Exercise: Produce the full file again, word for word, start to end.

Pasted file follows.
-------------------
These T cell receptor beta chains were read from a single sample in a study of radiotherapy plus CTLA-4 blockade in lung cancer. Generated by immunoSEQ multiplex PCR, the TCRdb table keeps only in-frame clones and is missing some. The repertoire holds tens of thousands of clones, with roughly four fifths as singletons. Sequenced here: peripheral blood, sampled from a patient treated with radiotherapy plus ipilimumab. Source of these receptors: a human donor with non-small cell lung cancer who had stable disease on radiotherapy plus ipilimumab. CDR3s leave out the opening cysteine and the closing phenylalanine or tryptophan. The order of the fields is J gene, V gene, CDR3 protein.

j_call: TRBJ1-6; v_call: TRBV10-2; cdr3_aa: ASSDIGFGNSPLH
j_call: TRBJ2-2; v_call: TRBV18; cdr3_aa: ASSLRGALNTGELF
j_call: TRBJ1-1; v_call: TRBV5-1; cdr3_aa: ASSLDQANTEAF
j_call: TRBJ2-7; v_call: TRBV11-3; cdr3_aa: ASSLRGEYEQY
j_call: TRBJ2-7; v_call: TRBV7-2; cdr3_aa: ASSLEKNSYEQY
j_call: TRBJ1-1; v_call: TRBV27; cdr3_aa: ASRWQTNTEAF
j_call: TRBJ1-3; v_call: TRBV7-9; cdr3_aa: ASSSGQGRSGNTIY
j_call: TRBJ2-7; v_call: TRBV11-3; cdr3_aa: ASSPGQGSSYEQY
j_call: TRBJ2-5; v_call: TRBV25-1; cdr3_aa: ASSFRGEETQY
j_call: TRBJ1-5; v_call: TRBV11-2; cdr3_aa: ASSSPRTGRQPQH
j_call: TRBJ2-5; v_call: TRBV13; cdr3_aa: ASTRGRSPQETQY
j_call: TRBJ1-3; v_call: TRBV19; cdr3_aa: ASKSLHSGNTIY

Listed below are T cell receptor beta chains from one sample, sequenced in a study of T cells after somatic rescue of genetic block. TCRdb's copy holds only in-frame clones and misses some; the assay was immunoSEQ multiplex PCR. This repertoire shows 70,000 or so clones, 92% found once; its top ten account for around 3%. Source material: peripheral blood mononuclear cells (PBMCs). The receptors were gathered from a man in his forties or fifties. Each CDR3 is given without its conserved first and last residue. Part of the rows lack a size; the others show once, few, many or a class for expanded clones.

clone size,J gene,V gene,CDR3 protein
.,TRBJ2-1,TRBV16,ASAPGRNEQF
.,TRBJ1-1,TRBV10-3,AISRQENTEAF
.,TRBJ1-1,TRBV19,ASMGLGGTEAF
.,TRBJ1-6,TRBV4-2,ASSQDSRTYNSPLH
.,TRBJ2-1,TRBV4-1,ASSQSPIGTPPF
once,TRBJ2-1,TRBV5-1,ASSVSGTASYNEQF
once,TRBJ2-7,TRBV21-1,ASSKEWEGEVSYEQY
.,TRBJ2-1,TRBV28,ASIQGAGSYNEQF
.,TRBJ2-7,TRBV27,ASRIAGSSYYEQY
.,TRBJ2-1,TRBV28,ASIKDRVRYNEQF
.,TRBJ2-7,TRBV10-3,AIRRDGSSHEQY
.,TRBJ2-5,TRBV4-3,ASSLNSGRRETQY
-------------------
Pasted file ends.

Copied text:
These T cell receptor beta chains were read from a single sample in a study of radiotherapy plus CTLA-4 blockade in lung cancer. Generated by immunoSEQ multiplex PCR, the TCRdb table keeps only in-frame clones and is missing some. The repertoire holds tens of thousands of clones, with roughly four fifths as singletons. Sequenced here: peripheral blood, sampled from a patient treated with radiotherapy plus ipilimumab. Source of these receptors: a human donor with non-small cell lung cancer who had stable disease on radiotherapy plus ipilimumab. CDR3s leave out the opening cysteine and the closing phenylalanine or tryptophan. The order of the fields is J gene, V gene, CDR3 protein.

j_call: TRBJ1-6; v_call: TRBV10-2; cdr3_aa: ASSDIGFGNSPLH
j_call: TRBJ2-2; v_call: TRBV18; cdr3_aa: ASSLRGALNTGELF
j_call: TRBJ1-1; v_call: TRBV5-1; cdr3_aa: ASSLDQANTEAF
j_call: TRBJ2-7; v_call: TRBV11-3; cdr3_aa: ASSLRGEYEQY
j_call: TRBJ2-7; v_call: TRBV7-2; cdr3_aa: ASSLEKNSYEQY
j_call: TRBJ1-1; v_call: TRBV27; cdr3_aa: ASRWQTNTEAF
j_call: TRBJ1-3; v_call: TRBV7-9; cdr3_aa: ASSSGQGRSGNTIY
j_call: TRBJ2-7; v_call: TRBV11-3; cdr3_aa: ASSPGQGSSYEQY
j_call: TRBJ2-5; v_call: TRBV25-1; cdr3_aa: ASSFRGEETQY
j_call: TRBJ1-5; v_call: TRBV11-2; cdr3_aa: ASSSPRTGRQPQH
j_call: TRBJ2-5; v_call: TRBV13; cdr3_aa: ASTRGRSPQETQY
j_call: TRBJ1-3; v_call: TRBV19; cdr3_aa: ASKSLHSGNTIY

Listed below are T cell receptor beta chains from one sample, sequenced in a study of T cells after somatic rescue of genetic block. TCRdb's copy holds only in-frame clones and misses some; the assay was immunoSEQ multiplex PCR. This repertoire shows 70,000 or so clones, 92% found once; its top ten account for around 3%. Source material: peripheral blood mononuclear cells (PBMCs). The receptors were gathered from a man in his forties or fifties. Each CDR3 is given without its conserved first and last residue. Part of the rows lack a size; the others show once, few, many or a class for expanded clones.

clone size,J gene,V gene,CDR3 protein
.,TRBJ2-1,TRBV16,ASAPGRNEQF
.,TRBJ1-1,TRBV10-3,AISRQENTEAF
.,TRBJ1-1,TRBV19,ASMGLGGTEAF
.,TRBJ1-6,TRBV4-2,ASSQDSRTYNSPLH
.,TRBJ2-1,TRBV4-1,ASSQSPIGTPPF
once,TRBJ2-1,TRBV5-1,ASSVSGTASYNEQF
once,TRBJ2-7,TRBV21-1,ASSKEWEGEVSYEQY
.,TRBJ2-1,TRBV28,ASIQGAGSYNEQF
.,TRBJ2-7,TRBV27,ASRIAGSSYYEQY
.,TRBJ2-1,TRBV28,ASIKDRVRYNEQF
.,TRBJ2-7,TRBV10-3,AIRRDGSSHEQY
.,TRBJ2-5,TRBV4-3,ASSLNSGRRETQY